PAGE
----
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Abstract

We have quantified postganglionic sweat output in human subjects resulting from axon reflex stimulation using acetylcholine electrophoresis. Dehumidified nitrogen of controlled temperature and flow rate was passed through an acrylic plastic chamber placed over a defined area of skin. Sweat droplets were evaporated; humidity change was sensed by a narrow-range humidity sensor housed in a temperature-controlled compartment and was plotted on a chart recorder. The time integral (area under the curve) was continuously integrated and converted to absolute units using a derived equation. Because stimulation and recording were simultaneous, an accurate determination of the latency of the sweat response was also possible.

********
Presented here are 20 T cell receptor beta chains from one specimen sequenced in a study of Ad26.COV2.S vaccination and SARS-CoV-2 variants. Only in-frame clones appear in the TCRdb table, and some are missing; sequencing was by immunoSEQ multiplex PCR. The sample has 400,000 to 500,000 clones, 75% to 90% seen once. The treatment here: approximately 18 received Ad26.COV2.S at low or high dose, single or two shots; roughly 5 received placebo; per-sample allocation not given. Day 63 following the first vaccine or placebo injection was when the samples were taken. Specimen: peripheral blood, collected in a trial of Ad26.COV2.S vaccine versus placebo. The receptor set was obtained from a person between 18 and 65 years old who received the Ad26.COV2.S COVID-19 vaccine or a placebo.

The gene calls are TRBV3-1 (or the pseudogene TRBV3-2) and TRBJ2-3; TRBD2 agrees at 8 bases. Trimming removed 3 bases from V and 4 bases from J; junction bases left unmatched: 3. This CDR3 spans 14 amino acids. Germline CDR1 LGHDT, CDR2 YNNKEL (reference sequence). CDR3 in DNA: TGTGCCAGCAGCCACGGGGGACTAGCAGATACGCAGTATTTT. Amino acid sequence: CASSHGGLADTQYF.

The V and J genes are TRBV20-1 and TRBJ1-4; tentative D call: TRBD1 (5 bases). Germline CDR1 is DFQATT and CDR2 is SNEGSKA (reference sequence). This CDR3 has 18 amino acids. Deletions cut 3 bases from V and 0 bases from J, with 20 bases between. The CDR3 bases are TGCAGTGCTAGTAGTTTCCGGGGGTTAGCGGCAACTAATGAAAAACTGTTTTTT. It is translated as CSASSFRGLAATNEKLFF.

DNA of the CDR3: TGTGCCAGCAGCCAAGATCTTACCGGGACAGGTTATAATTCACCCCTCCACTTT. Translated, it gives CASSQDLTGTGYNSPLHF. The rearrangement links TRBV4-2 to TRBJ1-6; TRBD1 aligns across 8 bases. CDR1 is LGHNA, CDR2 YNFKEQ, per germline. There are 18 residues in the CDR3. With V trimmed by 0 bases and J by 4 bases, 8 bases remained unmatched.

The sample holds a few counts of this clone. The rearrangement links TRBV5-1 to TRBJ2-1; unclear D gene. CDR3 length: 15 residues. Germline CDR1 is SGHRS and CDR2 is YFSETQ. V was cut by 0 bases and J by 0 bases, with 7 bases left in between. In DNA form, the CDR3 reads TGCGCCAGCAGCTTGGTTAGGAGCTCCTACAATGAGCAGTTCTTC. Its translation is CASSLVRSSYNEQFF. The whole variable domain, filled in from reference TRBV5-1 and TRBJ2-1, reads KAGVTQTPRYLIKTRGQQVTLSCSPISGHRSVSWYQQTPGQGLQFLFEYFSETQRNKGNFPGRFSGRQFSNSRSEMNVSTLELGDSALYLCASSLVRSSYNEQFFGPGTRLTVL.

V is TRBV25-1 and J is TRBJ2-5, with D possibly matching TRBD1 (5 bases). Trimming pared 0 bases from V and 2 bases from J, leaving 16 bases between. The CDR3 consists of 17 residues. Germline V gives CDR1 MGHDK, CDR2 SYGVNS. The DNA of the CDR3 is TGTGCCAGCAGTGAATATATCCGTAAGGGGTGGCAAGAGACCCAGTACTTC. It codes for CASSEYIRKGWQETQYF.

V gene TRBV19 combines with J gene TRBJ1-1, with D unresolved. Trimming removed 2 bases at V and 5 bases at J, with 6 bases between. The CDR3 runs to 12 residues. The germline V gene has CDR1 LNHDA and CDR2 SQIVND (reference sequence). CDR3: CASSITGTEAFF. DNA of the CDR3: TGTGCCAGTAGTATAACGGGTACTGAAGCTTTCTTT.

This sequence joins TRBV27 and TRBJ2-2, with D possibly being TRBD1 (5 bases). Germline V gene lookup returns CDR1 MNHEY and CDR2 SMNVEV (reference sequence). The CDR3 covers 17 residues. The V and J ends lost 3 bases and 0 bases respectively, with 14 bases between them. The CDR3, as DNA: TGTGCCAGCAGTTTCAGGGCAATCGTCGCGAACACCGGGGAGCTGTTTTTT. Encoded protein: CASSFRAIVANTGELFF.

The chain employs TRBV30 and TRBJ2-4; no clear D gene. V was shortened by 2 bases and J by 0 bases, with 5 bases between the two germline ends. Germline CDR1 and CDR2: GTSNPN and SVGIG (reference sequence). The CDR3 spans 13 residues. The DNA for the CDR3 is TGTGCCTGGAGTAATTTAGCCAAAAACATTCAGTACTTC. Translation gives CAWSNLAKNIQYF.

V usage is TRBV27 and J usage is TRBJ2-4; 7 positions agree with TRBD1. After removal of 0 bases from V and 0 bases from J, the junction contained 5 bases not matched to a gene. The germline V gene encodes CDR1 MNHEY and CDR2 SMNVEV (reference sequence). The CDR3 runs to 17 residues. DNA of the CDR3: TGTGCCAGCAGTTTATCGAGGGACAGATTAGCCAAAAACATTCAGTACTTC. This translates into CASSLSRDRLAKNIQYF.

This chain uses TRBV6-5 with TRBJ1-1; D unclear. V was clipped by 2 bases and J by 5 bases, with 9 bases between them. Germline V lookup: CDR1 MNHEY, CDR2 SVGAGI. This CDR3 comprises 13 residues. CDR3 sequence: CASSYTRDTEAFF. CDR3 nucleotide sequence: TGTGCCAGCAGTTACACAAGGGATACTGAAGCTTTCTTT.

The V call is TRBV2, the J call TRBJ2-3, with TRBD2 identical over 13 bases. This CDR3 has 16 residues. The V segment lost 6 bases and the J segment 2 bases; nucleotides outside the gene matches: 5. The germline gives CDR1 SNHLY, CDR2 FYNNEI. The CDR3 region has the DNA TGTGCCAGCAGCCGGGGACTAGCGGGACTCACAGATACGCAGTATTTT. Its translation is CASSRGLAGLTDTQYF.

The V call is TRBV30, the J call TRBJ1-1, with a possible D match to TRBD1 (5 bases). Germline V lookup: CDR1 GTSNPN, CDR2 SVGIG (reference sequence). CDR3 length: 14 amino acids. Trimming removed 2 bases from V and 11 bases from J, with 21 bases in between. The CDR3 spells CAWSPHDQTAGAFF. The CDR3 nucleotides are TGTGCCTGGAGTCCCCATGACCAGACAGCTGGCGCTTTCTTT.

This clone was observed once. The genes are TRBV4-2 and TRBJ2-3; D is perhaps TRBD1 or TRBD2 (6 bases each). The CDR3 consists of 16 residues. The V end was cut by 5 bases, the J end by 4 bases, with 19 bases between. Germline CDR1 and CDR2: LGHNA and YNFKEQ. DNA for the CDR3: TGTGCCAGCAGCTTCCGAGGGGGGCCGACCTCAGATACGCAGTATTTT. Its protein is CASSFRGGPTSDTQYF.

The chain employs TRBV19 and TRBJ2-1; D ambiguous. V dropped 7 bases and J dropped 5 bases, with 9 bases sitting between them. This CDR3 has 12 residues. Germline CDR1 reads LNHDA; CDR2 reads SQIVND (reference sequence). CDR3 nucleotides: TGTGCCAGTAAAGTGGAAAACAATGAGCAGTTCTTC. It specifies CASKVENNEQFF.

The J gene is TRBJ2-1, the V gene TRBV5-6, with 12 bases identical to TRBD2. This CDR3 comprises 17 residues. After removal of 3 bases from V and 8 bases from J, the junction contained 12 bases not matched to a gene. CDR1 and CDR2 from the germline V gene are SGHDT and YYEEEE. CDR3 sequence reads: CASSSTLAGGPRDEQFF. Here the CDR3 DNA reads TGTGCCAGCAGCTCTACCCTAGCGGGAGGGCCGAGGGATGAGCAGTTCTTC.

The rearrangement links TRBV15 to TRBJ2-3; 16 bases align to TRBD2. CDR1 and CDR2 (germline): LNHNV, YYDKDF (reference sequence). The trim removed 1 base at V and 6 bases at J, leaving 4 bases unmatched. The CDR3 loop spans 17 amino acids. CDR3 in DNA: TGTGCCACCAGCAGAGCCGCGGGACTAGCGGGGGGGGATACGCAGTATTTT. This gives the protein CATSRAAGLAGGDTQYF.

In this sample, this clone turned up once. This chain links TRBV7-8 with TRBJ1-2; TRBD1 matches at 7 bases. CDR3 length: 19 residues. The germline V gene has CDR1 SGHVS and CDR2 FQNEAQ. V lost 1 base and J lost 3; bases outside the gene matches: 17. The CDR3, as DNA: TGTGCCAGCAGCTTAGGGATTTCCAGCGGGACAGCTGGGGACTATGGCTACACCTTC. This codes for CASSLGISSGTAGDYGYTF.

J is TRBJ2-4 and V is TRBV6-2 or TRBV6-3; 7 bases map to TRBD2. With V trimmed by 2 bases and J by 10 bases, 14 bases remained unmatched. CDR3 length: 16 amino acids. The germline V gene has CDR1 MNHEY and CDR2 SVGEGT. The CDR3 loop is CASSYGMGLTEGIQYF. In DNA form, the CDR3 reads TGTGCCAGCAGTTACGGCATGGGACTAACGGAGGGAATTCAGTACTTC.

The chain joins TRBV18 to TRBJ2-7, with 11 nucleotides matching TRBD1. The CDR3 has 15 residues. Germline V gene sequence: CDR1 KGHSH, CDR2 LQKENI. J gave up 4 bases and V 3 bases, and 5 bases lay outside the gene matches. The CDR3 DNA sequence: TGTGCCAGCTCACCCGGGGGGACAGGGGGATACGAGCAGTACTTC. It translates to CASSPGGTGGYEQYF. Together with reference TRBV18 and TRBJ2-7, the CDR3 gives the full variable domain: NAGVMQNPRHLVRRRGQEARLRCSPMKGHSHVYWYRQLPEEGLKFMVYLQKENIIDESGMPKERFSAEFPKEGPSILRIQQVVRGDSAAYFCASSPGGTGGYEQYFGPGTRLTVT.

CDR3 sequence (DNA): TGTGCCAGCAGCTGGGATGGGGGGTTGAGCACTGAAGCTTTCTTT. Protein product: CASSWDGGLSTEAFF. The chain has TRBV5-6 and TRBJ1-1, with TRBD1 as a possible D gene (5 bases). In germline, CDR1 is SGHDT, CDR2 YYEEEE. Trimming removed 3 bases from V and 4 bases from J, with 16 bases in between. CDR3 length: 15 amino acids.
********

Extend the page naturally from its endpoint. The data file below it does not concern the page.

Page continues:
Quantitative sudomotor axon reflex tests were performed on the left forearm and foot of 33 female and 29 male normal subjects aged 11 to 69 years. Acetylcholine, 10%, was electrophoresed for 5 mA-minutes in the forearm and 10 mA-minutes in the foot, and recording was continued for an additional 5 minutes. The mean sweat output in males was 2.7 and 3.0 times that in females in forearm and foot, respectively (p < 0.0001). Studies in selected autonomic neuropathies confirm that quantitative sudomotor axon reflex tests will detect postganglionic sudomotor abnormalities sensitively and reproducibly.